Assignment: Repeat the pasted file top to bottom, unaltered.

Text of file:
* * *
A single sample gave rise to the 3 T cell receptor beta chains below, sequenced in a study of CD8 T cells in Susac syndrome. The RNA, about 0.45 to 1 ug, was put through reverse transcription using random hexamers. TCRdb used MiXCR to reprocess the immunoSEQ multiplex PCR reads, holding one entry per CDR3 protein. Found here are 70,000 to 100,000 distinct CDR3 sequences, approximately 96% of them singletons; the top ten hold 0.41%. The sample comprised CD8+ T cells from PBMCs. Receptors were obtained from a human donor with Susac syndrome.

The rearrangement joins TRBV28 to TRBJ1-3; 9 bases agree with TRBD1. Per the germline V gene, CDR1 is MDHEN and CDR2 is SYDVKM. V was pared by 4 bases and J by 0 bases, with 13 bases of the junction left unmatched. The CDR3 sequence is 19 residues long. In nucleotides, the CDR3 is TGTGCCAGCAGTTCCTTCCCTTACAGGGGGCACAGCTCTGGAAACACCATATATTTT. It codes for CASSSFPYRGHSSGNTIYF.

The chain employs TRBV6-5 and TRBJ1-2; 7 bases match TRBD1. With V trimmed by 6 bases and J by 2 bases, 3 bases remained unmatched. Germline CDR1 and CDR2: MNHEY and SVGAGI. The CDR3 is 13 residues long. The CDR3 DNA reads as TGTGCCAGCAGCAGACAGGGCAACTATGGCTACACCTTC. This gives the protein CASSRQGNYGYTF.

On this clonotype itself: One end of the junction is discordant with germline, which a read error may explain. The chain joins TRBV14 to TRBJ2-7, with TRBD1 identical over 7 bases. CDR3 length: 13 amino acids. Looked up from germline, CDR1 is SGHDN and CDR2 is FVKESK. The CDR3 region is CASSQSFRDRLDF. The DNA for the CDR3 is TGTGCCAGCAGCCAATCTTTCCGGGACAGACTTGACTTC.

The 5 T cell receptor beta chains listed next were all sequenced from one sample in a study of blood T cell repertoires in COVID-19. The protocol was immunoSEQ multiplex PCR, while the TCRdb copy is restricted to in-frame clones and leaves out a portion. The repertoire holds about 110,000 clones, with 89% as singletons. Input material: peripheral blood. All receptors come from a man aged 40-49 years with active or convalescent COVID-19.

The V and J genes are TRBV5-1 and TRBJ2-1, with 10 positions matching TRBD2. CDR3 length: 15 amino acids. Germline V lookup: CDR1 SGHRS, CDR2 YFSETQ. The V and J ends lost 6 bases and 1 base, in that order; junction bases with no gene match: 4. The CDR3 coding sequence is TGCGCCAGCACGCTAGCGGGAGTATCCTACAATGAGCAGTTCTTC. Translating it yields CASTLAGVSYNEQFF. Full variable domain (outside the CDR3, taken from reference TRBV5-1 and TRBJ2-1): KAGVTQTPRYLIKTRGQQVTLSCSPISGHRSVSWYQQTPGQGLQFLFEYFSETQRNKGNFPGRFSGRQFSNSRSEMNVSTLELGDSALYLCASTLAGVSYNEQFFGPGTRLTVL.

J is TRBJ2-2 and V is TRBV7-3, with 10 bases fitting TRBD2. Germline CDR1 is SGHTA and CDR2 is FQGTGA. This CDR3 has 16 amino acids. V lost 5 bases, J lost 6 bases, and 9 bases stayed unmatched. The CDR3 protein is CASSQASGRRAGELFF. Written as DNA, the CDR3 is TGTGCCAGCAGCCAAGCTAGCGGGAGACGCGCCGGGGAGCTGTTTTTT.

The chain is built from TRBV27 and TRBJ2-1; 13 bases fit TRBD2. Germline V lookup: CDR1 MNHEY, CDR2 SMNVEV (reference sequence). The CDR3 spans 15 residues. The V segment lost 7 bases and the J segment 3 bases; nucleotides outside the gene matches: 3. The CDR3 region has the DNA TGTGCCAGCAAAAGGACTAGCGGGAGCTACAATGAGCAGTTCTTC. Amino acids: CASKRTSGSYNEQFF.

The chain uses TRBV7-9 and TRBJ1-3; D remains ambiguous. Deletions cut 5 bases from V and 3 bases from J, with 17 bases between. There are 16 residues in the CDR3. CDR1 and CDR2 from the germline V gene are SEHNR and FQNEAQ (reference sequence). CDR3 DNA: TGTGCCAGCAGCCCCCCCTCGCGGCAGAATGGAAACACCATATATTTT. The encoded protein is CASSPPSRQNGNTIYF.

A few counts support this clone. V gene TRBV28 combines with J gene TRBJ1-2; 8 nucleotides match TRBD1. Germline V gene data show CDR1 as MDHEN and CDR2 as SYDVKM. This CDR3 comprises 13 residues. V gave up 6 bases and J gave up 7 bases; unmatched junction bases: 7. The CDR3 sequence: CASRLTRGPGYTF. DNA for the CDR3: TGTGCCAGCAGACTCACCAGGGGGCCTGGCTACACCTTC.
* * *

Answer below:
A single sample gave rise to the 3 T cell receptor beta chains below, sequenced in a study of CD8 T cells in Susac syndrome. The RNA, about 0.45 to 1 ug, was put through reverse transcription using random hexamers. TCRdb used MiXCR to reprocess the immunoSEQ multiplex PCR reads, holding one entry per CDR3 protein. Found here are 70,000 to 100,000 distinct CDR3 sequences, approximately 96% of them singletons; the top ten hold 0.41%. The sample comprised CD8+ T cells from PBMCs. Receptors were obtained from a human donor with Susac syndrome.

The rearrangement joins TRBV28 to TRBJ1-3; 9 bases agree with TRBD1. Per the germline V gene, CDR1 is MDHEN and CDR2 is SYDVKM. V was pared by 4 bases and J by 0 bases, with 13 bases of the junction left unmatched. The CDR3 sequence is 19 residues long. In nucleotides, the CDR3 is TGTGCCAGCAGTTCCTTCCCTTACAGGGGGCACAGCTCTGGAAACACCATATATTTT. It codes for CASSSFPYRGHSSGNTIYF.

The chain employs TRBV6-5 and TRBJ1-2; 7 bases match TRBD1. With V trimmed by 6 bases and J by 2 bases, 3 bases remained unmatched. Germline CDR1 and CDR2: MNHEY and SVGAGI. The CDR3 is 13 residues long. The CDR3 DNA reads as TGTGCCAGCAGCAGACAGGGCAACTATGGCTACACCTTC. This gives the protein CASSRQGNYGYTF.

On this clonotype itself: One end of the junction is discordant with germline, which a read error may explain. The chain joins TRBV14 to TRBJ2-7, with TRBD1 identical over 7 bases. CDR3 length: 13 amino acids. Looked up from germline, CDR1 is SGHDN and CDR2 is FVKESK. The CDR3 region is CASSQSFRDRLDF. The DNA for the CDR3 is TGTGCCAGCAGCCAATCTTTCCGGGACAGACTTGACTTC.

The 5 T cell receptor beta chains listed next were all sequenced from one sample in a study of blood T cell repertoires in COVID-19. The protocol was immunoSEQ multiplex PCR, while the TCRdb copy is restricted to in-frame clones and leaves out a portion. The repertoire holds about 110,000 clones, with 89% as singletons. Input material: peripheral blood. All receptors come from a man aged 40-49 years with active or convalescent COVID-19.

The V and J genes are TRBV5-1 and TRBJ2-1, with 10 positions matching TRBD2. CDR3 length: 15 amino acids. Germline V lookup: CDR1 SGHRS, CDR2 YFSETQ. The V and J ends lost 6 bases and 1 base, in that order; junction bases with no gene match: 4. The CDR3 coding sequence is TGCGCCAGCACGCTAGCGGGAGTATCCTACAATGAGCAGTTCTTC. Translating it yields CASTLAGVSYNEQFF. Full variable domain (outside the CDR3, taken from reference TRBV5-1 and TRBJ2-1): KAGVTQTPRYLIKTRGQQVTLSCSPISGHRSVSWYQQTPGQGLQFLFEYFSETQRNKGNFPGRFSGRQFSNSRSEMNVSTLELGDSALYLCASTLAGVSYNEQFFGPGTRLTVL.

J is TRBJ2-2 and V is TRBV7-3, with 10 bases fitting TRBD2. Germline CDR1 is SGHTA and CDR2 is FQGTGA. This CDR3 has 16 amino acids. V lost 5 bases, J lost 6 bases, and 9 bases stayed unmatched. The CDR3 protein is CASSQASGRRAGELFF. Written as DNA, the CDR3 is TGTGCCAGCAGCCAAGCTAGCGGGAGACGCGCCGGGGAGCTGTTTTTT.

The chain is built from TRBV27 and TRBJ2-1; 13 bases fit TRBD2. Germline V lookup: CDR1 MNHEY, CDR2 SMNVEV (reference sequence). The CDR3 spans 15 residues. The V segment lost 7 bases and the J segment 3 bases; nucleotides outside the gene matches: 3. The CDR3 region has the DNA TGTGCCAGCAAAAGGACTAGCGGGAGCTACAATGAGCAGTTCTTC. Amino acids: CASKRTSGSYNEQFF.

The chain uses TRBV7-9 and TRBJ1-3; D remains ambiguous. Deletions cut 5 bases from V and 3 bases from J, with 17 bases between. There are 16 residues in the CDR3. CDR1 and CDR2 from the germline V gene are SEHNR and FQNEAQ (reference sequence). CDR3 DNA: TGTGCCAGCAGCCCCCCCTCGCGGCAGAATGGAAACACCATATATTTT. The encoded protein is CASSPPSRQNGNTIYF.

A few counts support this clone. V gene TRBV28 combines with J gene TRBJ1-2; 8 nucleotides match TRBD1. Germline V gene data show CDR1 as MDHEN and CDR2 as SYDVKM. This CDR3 comprises 13 residues. V gave up 6 bases and J gave up 7 bases; unmatched junction bases: 7. The CDR3 sequence: CASRLTRGPGYTF. DNA for the CDR3: TGTGCCAGCAGACTCACCAGGGGGCCTGGCTACACCTTC.